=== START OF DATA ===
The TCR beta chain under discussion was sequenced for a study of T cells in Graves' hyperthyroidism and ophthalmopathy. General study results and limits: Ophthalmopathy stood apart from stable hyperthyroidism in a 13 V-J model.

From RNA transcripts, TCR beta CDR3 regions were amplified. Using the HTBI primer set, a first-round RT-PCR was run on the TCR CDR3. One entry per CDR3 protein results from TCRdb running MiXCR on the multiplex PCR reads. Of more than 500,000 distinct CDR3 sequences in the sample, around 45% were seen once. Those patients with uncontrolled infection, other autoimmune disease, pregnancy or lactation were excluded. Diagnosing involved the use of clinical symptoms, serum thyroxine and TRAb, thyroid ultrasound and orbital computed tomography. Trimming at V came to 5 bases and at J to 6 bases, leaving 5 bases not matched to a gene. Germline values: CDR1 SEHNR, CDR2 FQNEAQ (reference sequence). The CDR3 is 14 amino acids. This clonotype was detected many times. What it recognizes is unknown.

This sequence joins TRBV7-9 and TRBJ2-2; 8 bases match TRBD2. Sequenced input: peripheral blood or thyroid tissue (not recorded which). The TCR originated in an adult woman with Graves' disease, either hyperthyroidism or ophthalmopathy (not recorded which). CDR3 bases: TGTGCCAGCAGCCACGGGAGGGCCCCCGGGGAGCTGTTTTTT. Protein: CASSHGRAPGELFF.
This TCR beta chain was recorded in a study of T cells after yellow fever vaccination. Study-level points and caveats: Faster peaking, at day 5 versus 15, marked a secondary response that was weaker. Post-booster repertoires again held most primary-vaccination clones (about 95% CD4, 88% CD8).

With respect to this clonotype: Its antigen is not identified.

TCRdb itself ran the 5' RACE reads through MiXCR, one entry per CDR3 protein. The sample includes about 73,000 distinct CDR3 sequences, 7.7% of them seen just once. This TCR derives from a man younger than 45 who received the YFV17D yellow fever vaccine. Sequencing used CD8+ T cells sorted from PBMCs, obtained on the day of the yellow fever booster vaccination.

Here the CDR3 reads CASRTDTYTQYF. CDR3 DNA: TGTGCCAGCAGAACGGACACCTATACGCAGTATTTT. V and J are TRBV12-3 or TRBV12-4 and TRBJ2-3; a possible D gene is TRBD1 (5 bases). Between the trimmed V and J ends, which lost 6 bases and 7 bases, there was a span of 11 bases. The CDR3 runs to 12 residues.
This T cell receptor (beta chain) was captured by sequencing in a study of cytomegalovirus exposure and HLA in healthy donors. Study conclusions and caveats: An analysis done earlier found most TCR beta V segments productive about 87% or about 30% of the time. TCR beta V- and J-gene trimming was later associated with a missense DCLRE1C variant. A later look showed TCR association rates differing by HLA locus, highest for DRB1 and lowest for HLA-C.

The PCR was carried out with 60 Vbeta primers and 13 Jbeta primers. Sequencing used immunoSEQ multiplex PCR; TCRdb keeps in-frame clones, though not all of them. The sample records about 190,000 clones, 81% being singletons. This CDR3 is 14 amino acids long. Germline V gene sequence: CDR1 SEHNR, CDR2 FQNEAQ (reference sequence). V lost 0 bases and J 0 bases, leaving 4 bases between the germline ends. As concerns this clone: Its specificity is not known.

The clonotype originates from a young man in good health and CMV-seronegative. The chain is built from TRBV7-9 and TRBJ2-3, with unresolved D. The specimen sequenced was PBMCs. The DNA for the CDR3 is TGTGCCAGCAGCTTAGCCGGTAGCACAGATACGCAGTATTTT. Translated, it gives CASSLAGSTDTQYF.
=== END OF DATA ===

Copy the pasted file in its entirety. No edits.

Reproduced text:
The TCR beta chain under discussion was sequenced for a study of T cells in Graves' hyperthyroidism and ophthalmopathy. General study results and limits: Ophthalmopathy stood apart from stable hyperthyroidism in a 13 V-J model.

From RNA transcripts, TCR beta CDR3 regions were amplified. Using the HTBI primer set, a first-round RT-PCR was run on the TCR CDR3. One entry per CDR3 protein results from TCRdb running MiXCR on the multiplex PCR reads. Of more than 500,000 distinct CDR3 sequences in the sample, around 45% were seen once. Those patients with uncontrolled infection, other autoimmune disease, pregnancy or lactation were excluded. Diagnosing involved the use of clinical symptoms, serum thyroxine and TRAb, thyroid ultrasound and orbital computed tomography. Trimming at V came to 5 bases and at J to 6 bases, leaving 5 bases not matched to a gene. Germline values: CDR1 SEHNR, CDR2 FQNEAQ (reference sequence). The CDR3 is 14 amino acids. This clonotype was detected many times. What it recognizes is unknown.

This sequence joins TRBV7-9 and TRBJ2-2; 8 bases match TRBD2. Sequenced input: peripheral blood or thyroid tissue (not recorded which). The TCR originated in an adult woman with Graves' disease, either hyperthyroidism or ophthalmopathy (not recorded which). CDR3 bases: TGTGCCAGCAGCCACGGGAGGGCCCCCGGGGAGCTGTTTTTT. Protein: CASSHGRAPGELFF.
This TCR beta chain was recorded in a study of T cells after yellow fever vaccination. Study-level points and caveats: Faster peaking, at day 5 versus 15, marked a secondary response that was weaker. Post-booster repertoires again held most primary-vaccination clones (about 95% CD4, 88% CD8).

With respect to this clonotype: Its antigen is not identified.

TCRdb itself ran the 5' RACE reads through MiXCR, one entry per CDR3 protein. The sample includes about 73,000 distinct CDR3 sequences, 7.7% of them seen just once. This TCR derives from a man younger than 45 who received the YFV17D yellow fever vaccine. Sequencing used CD8+ T cells sorted from PBMCs, obtained on the day of the yellow fever booster vaccination.

Here the CDR3 reads CASRTDTYTQYF. CDR3 DNA: TGTGCCAGCAGAACGGACACCTATACGCAGTATTTT. V and J are TRBV12-3 or TRBV12-4 and TRBJ2-3; a possible D gene is TRBD1 (5 bases). Between the trimmed V and J ends, which lost 6 bases and 7 bases, there was a span of 11 bases. The CDR3 runs to 12 residues.
This T cell receptor (beta chain) was captured by sequencing in a study of cytomegalovirus exposure and HLA in healthy donors. Study conclusions and caveats: An analysis done earlier found most TCR beta V segments productive about 87% or about 30% of the time. TCR beta V- and J-gene trimming was later associated with a missense DCLRE1C variant. A later look showed TCR association rates differing by HLA locus, highest for DRB1 and lowest for HLA-C.

The PCR was carried out with 60 Vbeta primers and 13 Jbeta primers. Sequencing used immunoSEQ multiplex PCR; TCRdb keeps in-frame clones, though not all of them. The sample records about 190,000 clones, 81% being singletons. This CDR3 is 14 amino acids long. Germline V gene sequence: CDR1 SEHNR, CDR2 FQNEAQ (reference sequence). V lost 0 bases and J 0 bases, leaving 4 bases between the germline ends. As concerns this clone: Its specificity is not known.

The clonotype originates from a young man in good health and CMV-seronegative. The chain is built from TRBV7-9 and TRBJ2-3, with unresolved D. The specimen sequenced was PBMCs. The DNA for the CDR3 is TGTGCCAGCAGCTTAGCCGGTAGCACAGATACGCAGTATTTT. Translated, it gives CASSLAGSTDTQYF.